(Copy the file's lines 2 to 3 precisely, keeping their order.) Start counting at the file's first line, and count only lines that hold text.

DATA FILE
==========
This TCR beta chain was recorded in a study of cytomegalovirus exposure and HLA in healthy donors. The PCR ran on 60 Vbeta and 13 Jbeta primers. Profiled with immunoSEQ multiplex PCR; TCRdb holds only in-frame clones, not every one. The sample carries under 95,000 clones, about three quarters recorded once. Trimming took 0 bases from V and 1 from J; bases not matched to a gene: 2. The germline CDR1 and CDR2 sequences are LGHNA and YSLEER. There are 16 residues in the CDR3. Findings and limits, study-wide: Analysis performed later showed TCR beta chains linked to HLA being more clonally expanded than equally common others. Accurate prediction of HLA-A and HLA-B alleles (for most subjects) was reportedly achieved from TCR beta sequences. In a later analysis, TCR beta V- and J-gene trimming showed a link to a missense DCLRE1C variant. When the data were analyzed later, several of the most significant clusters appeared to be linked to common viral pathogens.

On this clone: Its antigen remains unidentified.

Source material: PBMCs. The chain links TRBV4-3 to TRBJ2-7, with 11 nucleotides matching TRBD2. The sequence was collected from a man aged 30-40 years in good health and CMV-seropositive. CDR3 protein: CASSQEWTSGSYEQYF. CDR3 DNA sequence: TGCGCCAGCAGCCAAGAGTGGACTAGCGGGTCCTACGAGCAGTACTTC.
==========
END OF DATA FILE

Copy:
On this clone: Its antigen remains unidentified.

Source material: PBMCs. The chain links TRBV4-3 to TRBJ2-7, with 11 nucleotides matching TRBD2. The sequence was collected from a man aged 30-40 years in good health and CMV-seropositive. CDR3 protein: CASSQEWTSGSYEQYF. CDR3 DNA sequence: TGCGCCAGCAGCCAAGAGTGGACTAGCGGGTCCTACGAGCAGTACTTC.